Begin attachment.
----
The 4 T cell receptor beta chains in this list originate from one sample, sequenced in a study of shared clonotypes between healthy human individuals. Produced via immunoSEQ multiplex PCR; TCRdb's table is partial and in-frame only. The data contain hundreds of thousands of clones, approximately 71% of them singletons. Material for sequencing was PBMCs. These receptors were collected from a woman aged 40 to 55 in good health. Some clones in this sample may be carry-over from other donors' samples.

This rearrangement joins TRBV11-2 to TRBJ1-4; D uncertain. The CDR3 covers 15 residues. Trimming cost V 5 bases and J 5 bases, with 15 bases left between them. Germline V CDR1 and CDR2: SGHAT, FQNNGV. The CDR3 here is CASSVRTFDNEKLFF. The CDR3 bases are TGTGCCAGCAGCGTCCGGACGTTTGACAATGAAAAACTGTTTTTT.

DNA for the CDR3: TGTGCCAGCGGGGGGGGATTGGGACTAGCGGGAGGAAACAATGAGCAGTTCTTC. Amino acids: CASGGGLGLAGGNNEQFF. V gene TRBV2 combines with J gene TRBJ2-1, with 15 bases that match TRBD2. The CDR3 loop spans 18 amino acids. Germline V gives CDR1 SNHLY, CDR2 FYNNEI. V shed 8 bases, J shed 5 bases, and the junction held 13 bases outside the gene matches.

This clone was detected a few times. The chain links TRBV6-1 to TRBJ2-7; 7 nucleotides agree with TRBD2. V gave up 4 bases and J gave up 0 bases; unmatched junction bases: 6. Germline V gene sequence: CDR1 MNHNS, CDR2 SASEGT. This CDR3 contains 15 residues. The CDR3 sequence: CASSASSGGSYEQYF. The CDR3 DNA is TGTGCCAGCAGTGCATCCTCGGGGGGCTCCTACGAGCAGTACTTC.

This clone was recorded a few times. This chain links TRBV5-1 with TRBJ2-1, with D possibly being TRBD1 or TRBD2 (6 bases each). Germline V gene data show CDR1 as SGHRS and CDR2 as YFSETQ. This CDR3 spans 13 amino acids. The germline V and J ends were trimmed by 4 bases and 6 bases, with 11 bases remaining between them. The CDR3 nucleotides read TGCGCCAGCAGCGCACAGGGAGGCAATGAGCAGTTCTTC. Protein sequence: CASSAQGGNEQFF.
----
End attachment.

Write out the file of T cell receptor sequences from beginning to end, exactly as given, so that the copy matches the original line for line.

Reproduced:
The 4 T cell receptor beta chains in this list originate from one sample, sequenced in a study of shared clonotypes between healthy human individuals. Produced via immunoSEQ multiplex PCR; TCRdb's table is partial and in-frame only. The data contain hundreds of thousands of clones, approximately 71% of them singletons. Material for sequencing was PBMCs. These receptors were collected from a woman aged 40 to 55 in good health. Some clones in this sample may be carry-over from other donors' samples.

This rearrangement joins TRBV11-2 to TRBJ1-4; D uncertain. The CDR3 covers 15 residues. Trimming cost V 5 bases and J 5 bases, with 15 bases left between them. Germline V CDR1 and CDR2: SGHAT, FQNNGV. The CDR3 here is CASSVRTFDNEKLFF. The CDR3 bases are TGTGCCAGCAGCGTCCGGACGTTTGACAATGAAAAACTGTTTTTT.

DNA for the CDR3: TGTGCCAGCGGGGGGGGATTGGGACTAGCGGGAGGAAACAATGAGCAGTTCTTC. Amino acids: CASGGGLGLAGGNNEQFF. V gene TRBV2 combines with J gene TRBJ2-1, with 15 bases that match TRBD2. The CDR3 loop spans 18 amino acids. Germline V gives CDR1 SNHLY, CDR2 FYNNEI. V shed 8 bases, J shed 5 bases, and the junction held 13 bases outside the gene matches.

This clone was detected a few times. The chain links TRBV6-1 to TRBJ2-7; 7 nucleotides agree with TRBD2. V gave up 4 bases and J gave up 0 bases; unmatched junction bases: 6. Germline V gene sequence: CDR1 MNHNS, CDR2 SASEGT. This CDR3 contains 15 residues. The CDR3 sequence: CASSASSGGSYEQYF. The CDR3 DNA is TGTGCCAGCAGTGCATCCTCGGGGGGCTCCTACGAGCAGTACTTC.

This clone was recorded a few times. This chain links TRBV5-1 with TRBJ2-1, with D possibly being TRBD1 or TRBD2 (6 bases each). Germline V gene data show CDR1 as SGHRS and CDR2 as YFSETQ. This CDR3 spans 13 amino acids. The germline V and J ends were trimmed by 4 bases and 6 bases, with 11 bases remaining between them. The CDR3 nucleotides read TGCGCCAGCAGCGCACAGGGAGGCAATGAGCAGTTCTTC. Protein sequence: CASSAQGGNEQFF.